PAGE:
The present study has several strengths. First, the study population was a genetically homogeneous Chinese Han population with a large sample size. Second, the study examined the association between lipid-related SNPs and lipid profiles in T2D patients who were not taking a lipid-lowering medication. Moreover, a sensitive analysis was conducted in newly diagnosed patients to exclude the effects of glucose-lowering therapy. Therefore, the results could provide good replication in Chinese patients, and good estimates of the effects of genetic loci on lipid levels in T2D patients. Third, we explored whether lipid-related SNPs could contribute to glycemic traits or the risk for T2D. However, our study had some limitations. First, only seven index SNPs in GWAS-validated genomic loci were investigated. Thus, the association between the other genomic loci and lipid levels in this population should be examined in the future study. Second, only one SNP from each genetic locus was analyzed, which might lead to false-negative findings due to the lack of coverage of genomic regions of interest. Third, further studies may be still necessary to replicate our study findings in Chinese T2D patients. In addition, although we identified genetic variants significantly associated with the lipid profile in T2D patients, the mechanisms of these genetic variants in the regulation of lipid levels are not clear. Further studies investigating the functions of these genetic variants significantly associated with lipid profiles are warranted in the future.

In conclusion, the present study investigated the associations between several lipid-related genetic variants and lipid profiles in a Chinese population of T2D patients. Among the tested SNPs, genetic variants in GCKR, BAZ1B, ABCA1, TOMM40, and nearby HNF1A were associated with the TG level. Genetic variants in GCKR and BAZ1B showed a nominal association with the TC level, and a genetic variant in TOMM40 contributed to the LDL-C level. The present study improves our understanding of lipid regulation in T2D in Chinese patients. In addition, it provides evidence that lipid-related genetic loci may affect glycemic metabolism.

Supporting Information

S1 Table. Hardy—Weinberg equilibrium and information for genotyped SNPs.

Abbreviations: BMI, body mass index; Chr, chromosome; EU, European; HB, Han Chinese; HDL-C, high-density lipoprotein cholesterol; LDL-C, low-density lipoprotein cholesterol; MAF, minor allele frequency; SNP, single nucleotide polymorphism; TC, total cholesterol; TG, triglycerides. Genotype distributions are shown as the counts of three genotypes (bb, Bb, BB). b, minor allele; B, major allele.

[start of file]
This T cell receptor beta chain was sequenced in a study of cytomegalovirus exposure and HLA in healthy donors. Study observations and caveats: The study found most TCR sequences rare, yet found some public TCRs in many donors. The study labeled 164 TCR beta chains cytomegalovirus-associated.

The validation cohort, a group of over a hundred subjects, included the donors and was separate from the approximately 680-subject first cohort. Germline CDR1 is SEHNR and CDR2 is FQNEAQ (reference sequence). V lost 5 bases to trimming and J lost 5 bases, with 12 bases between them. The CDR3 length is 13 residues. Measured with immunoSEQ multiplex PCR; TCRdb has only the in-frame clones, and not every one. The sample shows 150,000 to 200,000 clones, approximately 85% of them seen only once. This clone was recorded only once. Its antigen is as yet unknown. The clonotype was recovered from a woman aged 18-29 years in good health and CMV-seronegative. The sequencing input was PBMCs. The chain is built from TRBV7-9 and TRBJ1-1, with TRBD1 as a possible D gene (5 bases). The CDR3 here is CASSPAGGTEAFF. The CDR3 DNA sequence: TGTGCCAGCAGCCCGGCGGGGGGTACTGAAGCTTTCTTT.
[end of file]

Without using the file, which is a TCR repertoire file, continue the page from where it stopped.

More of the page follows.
https://doi.org/10.1371/journal.pone.0135145.s001

(DOCX)

S2 Table. Associations between SNPs and lipid levels among newly diagnosed Chinese T2D patients not taking a lipid-lowering medication.

Abbreviations: BMI, body mass index; Chr, chromosome; HDL-C, high-density lipoprotein cholesterol; LDL-C, low-density lipoprotein cholesterol; SE, standard error; SNP, single nucleotide polymorphism; TC, total cholesterol; TG, triglycerides. All non-Gaussian distributed quantitative traits were natural logarithmically transformed to normalize distributions. β value and SE were determined for the minor allele of each SNP using linear regression under an additive assumption using the following models: model 1, adjusted for age and sex; model 2, adjusted for age, sex, and BMI. P values <0.05 are shown in bold.

https://doi.org/10.1371/journal.pone.0135145.s002

(DOCX)

S3 Table. Associations between SNPs and glycemic-related traits among newly diagnosed Chinese T2D patients not taking a lipid-lowering medication.

Abbreviations: BMI, body mass index; Chr, chromosome; HOMA-B, the homeostasis model assessment for β-cell function; HOMA-IR, the homeostasis model assessment for insulin resistance; OGTT, oral glucose tolerance test; SE, standard error; SNP, single nucleotide polymorphism. All non-Gaussian distributed quantitative traits were natural logarithmically transformed to normalize distributions. β values were calculated for the minor allele using linear regression under an additive assumption using the following models: model 1, adjusted for age and sex; model 2, adjusted for age, sex, and BMI. Associations with a P value <0.05 are shown in the table and denoted in bold.

https://doi.org/10.1371/journal.pone.0135145.s003

(DOCX)

S4 Table. Associations between lipid-related SNPs and T2D in DMS patients.

Abbreviations: BMI, body mass index; Chr, chromosome; DMS, Chinese National Diabetes and Metabolic Disorders Study; CI, confidence interval; OR, odds ratio; SNP, single nucleotide polymorphism. The DMS population consisted of 5,338 T2D patients and 4,663 controls as previously described [36,37]. ORs and 95% CIs were calculated for the minor allele of each SNP using logistic regression under an additive assumption using the following models: model 1, adjusted for age and sex; model 2, adjusted for age, sex, and BMI.

https://doi.org/10.1371/journal.pone.0135145.s004

(DOCX)

Acknowledgments

We thank all the patients for their participation in the study. We thank all the staff of the DMS who contributed to recruiting participants and obtaining samples. We acknowledge the genotyping work of the Beijing Genomics Institute, Shenzhen, China.

Author Contributions

Conceived and designed the experiments: XK QZ WY. Performed the experiments: XK QZ XX BZ XZ JH. Analyzed the data: XK QZ XX BZ XZ JH WY. Contributed reagents/materials/analysis tools: XX BZ XZ JH. Wrote the paper: XK QZ XX BZ XZ JH WY.